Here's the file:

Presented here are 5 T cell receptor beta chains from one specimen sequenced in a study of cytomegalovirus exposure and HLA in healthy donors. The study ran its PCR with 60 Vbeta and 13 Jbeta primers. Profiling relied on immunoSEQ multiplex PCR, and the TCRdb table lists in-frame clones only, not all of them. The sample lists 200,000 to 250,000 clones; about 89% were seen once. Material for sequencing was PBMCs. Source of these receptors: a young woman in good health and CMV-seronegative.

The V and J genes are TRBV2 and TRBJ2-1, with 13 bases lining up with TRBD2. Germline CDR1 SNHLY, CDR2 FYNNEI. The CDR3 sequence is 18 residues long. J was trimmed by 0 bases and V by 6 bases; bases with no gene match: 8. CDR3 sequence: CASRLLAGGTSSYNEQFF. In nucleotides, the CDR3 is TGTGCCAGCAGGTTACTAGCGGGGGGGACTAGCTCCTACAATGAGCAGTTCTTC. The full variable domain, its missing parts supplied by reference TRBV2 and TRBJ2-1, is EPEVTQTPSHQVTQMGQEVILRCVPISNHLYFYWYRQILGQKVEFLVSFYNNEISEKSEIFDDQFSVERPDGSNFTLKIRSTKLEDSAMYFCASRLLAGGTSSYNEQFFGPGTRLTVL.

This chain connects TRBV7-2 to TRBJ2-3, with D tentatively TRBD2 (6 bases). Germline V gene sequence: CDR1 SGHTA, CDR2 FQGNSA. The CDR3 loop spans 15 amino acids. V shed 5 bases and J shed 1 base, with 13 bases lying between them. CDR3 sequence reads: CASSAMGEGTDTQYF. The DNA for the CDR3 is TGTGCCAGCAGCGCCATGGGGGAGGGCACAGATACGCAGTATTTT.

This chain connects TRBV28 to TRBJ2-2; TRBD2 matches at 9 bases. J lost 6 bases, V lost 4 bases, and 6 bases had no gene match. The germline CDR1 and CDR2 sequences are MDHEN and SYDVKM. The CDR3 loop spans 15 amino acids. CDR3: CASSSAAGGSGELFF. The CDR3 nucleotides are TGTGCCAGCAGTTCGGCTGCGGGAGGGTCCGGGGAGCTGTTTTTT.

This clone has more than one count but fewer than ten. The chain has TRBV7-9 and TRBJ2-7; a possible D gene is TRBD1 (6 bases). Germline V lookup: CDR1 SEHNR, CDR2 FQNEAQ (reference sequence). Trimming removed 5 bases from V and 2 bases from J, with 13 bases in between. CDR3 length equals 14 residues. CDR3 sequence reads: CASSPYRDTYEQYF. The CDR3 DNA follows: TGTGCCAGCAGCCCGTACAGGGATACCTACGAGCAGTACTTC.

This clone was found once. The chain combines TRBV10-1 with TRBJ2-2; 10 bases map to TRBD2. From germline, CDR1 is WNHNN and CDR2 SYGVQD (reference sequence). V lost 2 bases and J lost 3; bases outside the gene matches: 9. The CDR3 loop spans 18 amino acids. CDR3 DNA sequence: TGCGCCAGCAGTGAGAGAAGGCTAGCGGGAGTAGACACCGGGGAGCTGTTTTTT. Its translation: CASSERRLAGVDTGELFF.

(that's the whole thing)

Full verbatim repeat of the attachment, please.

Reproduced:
Presented here are 5 T cell receptor beta chains from one specimen sequenced in a study of cytomegalovirus exposure and HLA in healthy donors. The study ran its PCR with 60 Vbeta and 13 Jbeta primers. Profiling relied on immunoSEQ multiplex PCR, and the TCRdb table lists in-frame clones only, not all of them. The sample lists 200,000 to 250,000 clones; about 89% were seen once. Material for sequencing was PBMCs. Source of these receptors: a young woman in good health and CMV-seronegative.

The V and J genes are TRBV2 and TRBJ2-1, with 13 bases lining up with TRBD2. Germline CDR1 SNHLY, CDR2 FYNNEI. The CDR3 sequence is 18 residues long. J was trimmed by 0 bases and V by 6 bases; bases with no gene match: 8. CDR3 sequence: CASRLLAGGTSSYNEQFF. In nucleotides, the CDR3 is TGTGCCAGCAGGTTACTAGCGGGGGGGACTAGCTCCTACAATGAGCAGTTCTTC. The full variable domain, its missing parts supplied by reference TRBV2 and TRBJ2-1, is EPEVTQTPSHQVTQMGQEVILRCVPISNHLYFYWYRQILGQKVEFLVSFYNNEISEKSEIFDDQFSVERPDGSNFTLKIRSTKLEDSAMYFCASRLLAGGTSSYNEQFFGPGTRLTVL.

This chain connects TRBV7-2 to TRBJ2-3, with D tentatively TRBD2 (6 bases). Germline V gene sequence: CDR1 SGHTA, CDR2 FQGNSA. The CDR3 loop spans 15 amino acids. V shed 5 bases and J shed 1 base, with 13 bases lying between them. CDR3 sequence reads: CASSAMGEGTDTQYF. The DNA for the CDR3 is TGTGCCAGCAGCGCCATGGGGGAGGGCACAGATACGCAGTATTTT.

This chain connects TRBV28 to TRBJ2-2; TRBD2 matches at 9 bases. J lost 6 bases, V lost 4 bases, and 6 bases had no gene match. The germline CDR1 and CDR2 sequences are MDHEN and SYDVKM. The CDR3 loop spans 15 amino acids. CDR3: CASSSAAGGSGELFF. The CDR3 nucleotides are TGTGCCAGCAGTTCGGCTGCGGGAGGGTCCGGGGAGCTGTTTTTT.

This clone has more than one count but fewer than ten. The chain has TRBV7-9 and TRBJ2-7; a possible D gene is TRBD1 (6 bases). Germline V lookup: CDR1 SEHNR, CDR2 FQNEAQ (reference sequence). Trimming removed 5 bases from V and 2 bases from J, with 13 bases in between. CDR3 length equals 14 residues. CDR3 sequence reads: CASSPYRDTYEQYF. The CDR3 DNA follows: TGTGCCAGCAGCCCGTACAGGGATACCTACGAGCAGTACTTC.

This clone was found once. The chain combines TRBV10-1 with TRBJ2-2; 10 bases map to TRBD2. From germline, CDR1 is WNHNN and CDR2 SYGVQD (reference sequence). V lost 2 bases and J lost 3; bases outside the gene matches: 9. The CDR3 loop spans 18 amino acids. CDR3 DNA sequence: TGCGCCAGCAGTGAGAGAAGGCTAGCGGGAGTAGACACCGGGGAGCTGTTTTTT. Its translation: CASSERRLAGVDTGELFF.